If only more comics were like “Abe Sapien: The Devil Does Not Jest.” This two issue horror dalliance is a brilliant short punch of chills, thrills, and some spectacularly gooey spills. The writing is tight, the art is expressive and perfectly matched to the tone and genre, and the result is a book any level of reader can enjoy. I’m not a massive “Hellboy” reader — I certainly haven’t read much “B.P.R.D.” — and yet I slipped straight into this story and loved every bit.
In an age where comics stretch everything to emulate either novel series or television seasons, this story is all about being a short story. For all those readers who grew up on the works of Lovecraft or Matheson or King, this one goes out to you. The first issue set Abe Sapien up into a very dark corner and this issue explores that corner in ghastly detail. There’s a stack of back story dropped in, though not laboriously pored over, and the result is a narrative that sticks to the dynamic elements. It’s not trying to world build for a $200 million dollar franchise movie. This is a pure thrill ride that will keep you glued until the final page comes all too soon.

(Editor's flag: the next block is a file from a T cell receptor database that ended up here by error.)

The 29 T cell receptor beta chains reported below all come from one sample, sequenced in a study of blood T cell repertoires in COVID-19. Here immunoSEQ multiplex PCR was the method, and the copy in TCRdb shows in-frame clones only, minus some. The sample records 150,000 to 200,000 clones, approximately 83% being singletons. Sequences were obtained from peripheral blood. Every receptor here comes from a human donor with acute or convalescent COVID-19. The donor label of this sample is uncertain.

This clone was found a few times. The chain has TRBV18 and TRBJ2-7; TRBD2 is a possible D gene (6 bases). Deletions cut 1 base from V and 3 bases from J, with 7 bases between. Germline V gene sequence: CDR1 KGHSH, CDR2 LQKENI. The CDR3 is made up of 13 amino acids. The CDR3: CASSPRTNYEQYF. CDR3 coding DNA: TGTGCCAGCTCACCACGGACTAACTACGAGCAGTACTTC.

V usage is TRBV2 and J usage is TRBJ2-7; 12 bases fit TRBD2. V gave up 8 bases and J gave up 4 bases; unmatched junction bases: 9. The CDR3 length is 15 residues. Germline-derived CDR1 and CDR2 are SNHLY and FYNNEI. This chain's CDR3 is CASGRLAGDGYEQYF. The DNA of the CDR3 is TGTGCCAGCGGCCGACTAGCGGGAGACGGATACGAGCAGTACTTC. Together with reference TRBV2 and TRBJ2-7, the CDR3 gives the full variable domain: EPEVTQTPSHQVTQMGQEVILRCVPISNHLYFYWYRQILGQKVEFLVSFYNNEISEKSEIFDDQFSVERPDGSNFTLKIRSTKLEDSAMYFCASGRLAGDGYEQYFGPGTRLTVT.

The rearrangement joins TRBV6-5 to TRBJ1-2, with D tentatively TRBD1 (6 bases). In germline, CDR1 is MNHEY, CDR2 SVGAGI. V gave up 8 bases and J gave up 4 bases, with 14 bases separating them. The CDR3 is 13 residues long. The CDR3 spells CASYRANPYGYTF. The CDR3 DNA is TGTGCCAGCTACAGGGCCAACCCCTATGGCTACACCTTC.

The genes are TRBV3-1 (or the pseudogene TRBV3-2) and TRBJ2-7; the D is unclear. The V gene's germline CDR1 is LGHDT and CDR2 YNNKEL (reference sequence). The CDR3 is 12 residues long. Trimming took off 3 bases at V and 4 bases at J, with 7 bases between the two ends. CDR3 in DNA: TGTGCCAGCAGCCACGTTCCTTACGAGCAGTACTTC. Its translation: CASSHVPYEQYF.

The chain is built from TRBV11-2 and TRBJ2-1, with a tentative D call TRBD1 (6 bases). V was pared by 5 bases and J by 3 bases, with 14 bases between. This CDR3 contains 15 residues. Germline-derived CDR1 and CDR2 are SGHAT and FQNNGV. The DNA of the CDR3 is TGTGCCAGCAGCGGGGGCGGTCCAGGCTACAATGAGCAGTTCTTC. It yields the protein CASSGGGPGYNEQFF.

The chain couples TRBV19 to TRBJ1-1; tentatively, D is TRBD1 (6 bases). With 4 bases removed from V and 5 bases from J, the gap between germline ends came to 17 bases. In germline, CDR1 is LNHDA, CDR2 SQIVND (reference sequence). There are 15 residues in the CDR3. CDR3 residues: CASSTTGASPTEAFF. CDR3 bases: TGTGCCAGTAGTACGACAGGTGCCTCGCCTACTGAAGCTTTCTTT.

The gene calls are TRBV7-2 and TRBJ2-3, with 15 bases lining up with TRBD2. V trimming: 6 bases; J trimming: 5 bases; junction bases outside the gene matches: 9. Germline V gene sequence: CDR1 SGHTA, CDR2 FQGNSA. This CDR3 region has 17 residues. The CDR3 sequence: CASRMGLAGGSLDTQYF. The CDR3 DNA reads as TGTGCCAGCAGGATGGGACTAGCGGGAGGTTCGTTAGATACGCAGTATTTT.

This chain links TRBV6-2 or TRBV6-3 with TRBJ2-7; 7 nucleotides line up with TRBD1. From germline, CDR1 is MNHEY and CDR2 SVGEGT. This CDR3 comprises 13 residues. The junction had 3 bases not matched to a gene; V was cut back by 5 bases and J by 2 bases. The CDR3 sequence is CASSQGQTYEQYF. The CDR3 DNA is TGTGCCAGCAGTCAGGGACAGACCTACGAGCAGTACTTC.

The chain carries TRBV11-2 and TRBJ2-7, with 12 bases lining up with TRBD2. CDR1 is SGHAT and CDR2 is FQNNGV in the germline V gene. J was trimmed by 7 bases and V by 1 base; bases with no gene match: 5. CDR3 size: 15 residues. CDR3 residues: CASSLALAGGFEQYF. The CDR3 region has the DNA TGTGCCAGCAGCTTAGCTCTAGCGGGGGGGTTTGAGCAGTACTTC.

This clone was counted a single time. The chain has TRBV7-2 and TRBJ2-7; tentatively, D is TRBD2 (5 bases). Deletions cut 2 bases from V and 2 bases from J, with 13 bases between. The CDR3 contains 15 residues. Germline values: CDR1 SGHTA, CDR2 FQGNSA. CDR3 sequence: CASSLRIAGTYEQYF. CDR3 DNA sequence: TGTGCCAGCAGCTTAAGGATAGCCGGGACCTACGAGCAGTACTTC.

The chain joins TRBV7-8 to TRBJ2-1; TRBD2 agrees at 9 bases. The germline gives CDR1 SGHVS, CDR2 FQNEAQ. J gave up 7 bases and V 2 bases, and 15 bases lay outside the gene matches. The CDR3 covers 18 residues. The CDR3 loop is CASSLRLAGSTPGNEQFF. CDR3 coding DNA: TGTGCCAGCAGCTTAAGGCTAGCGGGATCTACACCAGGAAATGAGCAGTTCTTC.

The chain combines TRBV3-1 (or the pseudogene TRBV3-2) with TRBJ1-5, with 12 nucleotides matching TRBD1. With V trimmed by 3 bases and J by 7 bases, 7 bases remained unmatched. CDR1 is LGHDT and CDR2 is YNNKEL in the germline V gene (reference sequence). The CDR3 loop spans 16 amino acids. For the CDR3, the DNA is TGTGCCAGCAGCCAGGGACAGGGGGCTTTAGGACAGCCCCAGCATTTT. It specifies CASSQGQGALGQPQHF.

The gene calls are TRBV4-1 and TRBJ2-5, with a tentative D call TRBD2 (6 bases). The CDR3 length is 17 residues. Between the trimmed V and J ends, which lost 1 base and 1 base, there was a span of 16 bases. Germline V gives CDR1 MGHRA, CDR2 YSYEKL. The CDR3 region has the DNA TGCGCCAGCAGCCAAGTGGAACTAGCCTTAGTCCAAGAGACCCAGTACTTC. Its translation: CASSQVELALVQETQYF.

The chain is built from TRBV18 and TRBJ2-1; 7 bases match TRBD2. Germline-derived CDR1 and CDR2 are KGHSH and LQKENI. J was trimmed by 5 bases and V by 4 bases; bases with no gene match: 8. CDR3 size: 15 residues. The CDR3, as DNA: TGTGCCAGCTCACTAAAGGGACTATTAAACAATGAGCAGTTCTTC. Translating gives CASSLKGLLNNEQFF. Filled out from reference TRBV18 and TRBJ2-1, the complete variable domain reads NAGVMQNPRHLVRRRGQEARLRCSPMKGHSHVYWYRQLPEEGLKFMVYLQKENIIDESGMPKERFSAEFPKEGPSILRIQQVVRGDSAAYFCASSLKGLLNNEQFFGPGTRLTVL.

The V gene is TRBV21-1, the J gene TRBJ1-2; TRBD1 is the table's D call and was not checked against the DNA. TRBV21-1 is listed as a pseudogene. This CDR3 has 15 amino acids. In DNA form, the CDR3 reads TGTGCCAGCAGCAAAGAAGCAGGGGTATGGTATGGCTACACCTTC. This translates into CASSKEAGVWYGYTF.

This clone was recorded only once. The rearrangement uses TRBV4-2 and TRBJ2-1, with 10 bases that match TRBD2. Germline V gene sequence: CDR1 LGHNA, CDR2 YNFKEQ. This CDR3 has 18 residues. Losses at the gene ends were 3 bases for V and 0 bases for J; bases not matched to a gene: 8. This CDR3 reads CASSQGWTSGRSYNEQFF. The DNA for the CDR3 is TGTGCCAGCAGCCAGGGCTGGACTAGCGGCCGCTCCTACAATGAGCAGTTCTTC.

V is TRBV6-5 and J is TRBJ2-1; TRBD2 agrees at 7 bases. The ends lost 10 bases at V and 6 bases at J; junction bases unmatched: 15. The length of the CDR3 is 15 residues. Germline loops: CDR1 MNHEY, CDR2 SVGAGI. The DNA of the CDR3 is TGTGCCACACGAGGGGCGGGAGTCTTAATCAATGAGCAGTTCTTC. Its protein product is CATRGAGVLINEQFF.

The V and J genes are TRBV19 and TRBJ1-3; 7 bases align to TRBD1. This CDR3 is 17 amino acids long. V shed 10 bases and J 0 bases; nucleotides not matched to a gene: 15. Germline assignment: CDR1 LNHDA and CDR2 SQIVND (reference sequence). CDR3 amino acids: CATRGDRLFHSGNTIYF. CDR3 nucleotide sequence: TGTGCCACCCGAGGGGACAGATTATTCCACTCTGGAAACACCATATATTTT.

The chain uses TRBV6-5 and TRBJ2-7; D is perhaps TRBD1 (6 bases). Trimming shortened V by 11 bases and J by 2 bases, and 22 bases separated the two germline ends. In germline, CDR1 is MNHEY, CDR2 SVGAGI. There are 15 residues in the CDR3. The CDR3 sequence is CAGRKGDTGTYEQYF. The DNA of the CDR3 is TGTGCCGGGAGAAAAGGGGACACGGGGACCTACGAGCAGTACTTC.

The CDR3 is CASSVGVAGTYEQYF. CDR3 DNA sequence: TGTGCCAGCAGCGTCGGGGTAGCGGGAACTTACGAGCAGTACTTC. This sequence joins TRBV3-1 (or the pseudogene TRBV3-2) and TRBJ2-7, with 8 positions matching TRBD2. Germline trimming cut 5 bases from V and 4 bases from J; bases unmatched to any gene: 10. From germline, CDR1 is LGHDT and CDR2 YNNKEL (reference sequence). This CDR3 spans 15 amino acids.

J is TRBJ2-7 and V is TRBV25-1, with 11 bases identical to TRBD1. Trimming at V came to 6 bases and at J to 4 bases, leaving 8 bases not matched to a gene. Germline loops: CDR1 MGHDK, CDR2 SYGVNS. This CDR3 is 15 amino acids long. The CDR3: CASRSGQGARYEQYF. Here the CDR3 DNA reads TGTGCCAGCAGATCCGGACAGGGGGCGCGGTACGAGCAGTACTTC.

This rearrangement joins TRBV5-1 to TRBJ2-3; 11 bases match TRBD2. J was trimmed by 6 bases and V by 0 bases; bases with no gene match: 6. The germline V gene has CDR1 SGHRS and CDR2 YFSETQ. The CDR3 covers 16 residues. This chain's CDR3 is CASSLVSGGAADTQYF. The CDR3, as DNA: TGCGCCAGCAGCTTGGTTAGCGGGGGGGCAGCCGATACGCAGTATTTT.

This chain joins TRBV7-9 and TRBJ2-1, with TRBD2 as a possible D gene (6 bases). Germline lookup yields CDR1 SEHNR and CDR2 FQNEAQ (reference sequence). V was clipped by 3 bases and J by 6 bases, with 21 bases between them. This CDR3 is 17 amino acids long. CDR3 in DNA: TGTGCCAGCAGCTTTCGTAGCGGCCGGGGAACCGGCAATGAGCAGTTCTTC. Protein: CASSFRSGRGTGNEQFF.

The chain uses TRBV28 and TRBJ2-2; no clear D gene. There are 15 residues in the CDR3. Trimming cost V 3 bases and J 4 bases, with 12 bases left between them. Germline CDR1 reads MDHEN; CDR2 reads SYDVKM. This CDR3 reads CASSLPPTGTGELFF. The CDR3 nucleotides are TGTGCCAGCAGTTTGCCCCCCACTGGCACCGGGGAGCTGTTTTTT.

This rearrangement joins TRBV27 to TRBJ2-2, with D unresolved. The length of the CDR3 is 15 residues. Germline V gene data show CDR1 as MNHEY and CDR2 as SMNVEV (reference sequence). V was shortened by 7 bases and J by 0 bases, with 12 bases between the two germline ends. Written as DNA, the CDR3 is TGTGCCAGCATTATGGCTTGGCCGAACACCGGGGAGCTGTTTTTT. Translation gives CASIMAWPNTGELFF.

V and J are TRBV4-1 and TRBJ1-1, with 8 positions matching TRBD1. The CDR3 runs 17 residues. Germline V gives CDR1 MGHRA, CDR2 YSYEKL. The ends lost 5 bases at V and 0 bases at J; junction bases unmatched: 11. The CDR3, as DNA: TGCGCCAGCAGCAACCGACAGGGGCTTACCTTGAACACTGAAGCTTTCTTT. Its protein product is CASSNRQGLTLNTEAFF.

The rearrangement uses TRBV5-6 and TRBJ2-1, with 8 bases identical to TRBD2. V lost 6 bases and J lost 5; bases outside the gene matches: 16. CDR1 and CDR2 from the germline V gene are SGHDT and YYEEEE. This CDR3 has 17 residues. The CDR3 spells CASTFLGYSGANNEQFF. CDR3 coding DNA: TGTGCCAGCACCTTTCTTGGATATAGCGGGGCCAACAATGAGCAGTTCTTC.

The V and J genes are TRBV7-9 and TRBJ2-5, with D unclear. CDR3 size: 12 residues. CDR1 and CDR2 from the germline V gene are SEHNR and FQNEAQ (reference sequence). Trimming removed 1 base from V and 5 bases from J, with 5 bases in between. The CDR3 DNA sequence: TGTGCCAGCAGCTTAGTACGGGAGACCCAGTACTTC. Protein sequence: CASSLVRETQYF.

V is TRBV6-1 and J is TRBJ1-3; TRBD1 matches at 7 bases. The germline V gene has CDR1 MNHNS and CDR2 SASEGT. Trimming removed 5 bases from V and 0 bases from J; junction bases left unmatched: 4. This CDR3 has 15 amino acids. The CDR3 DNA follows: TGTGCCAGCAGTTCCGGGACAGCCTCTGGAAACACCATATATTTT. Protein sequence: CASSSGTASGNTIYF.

It is refreshing to see a horror comic go to such lengths to unnerve the audience. There are gigantic demons afoot, mystical monsters with more unnamable parts than not, and yet the greatest tension comes from a woman, her injured arm, and the look on her face. It starts off a creepy sequence and by the time we’re done her problems have progressed to downright insanely grotesque. For all the decapitations and smashed stairwells, this isn’t a video nasty type slasher horror. The horror borders on ludicrous and yet retains all intensity and malicious intent. This is the sort of balancing act Sam Raimi was able to pull off early in his career.
James Harren’s art echoes the old EC horror masters while still managing to also be current. He’s not aping; he’s just learned the lessons and now applies them. The motion of the action is superb on every page and it is ably matched by the character moments in between. Dave Stewart’s colors bring a vibrant glory to the gore and yet don’t overplay any moments. He knows how to temper down a page to slow the reader’s eye and then ramp things up toward a more hectic scenario. This comic looks exactly like all good horror comics should.
The art of the short story is often forgotten and this two issue delight reminds why many of us have such cherished tiny tales from our formative reading years. There is no expectation to know anything else about the Mike Mignola created universe in order to completely appreciate this tale. If you like supernatural horror that will actually generate a response in your system then this book was made for you. There’s no flat space, no wasted panels. There is only the tale and the thrills it will deliver.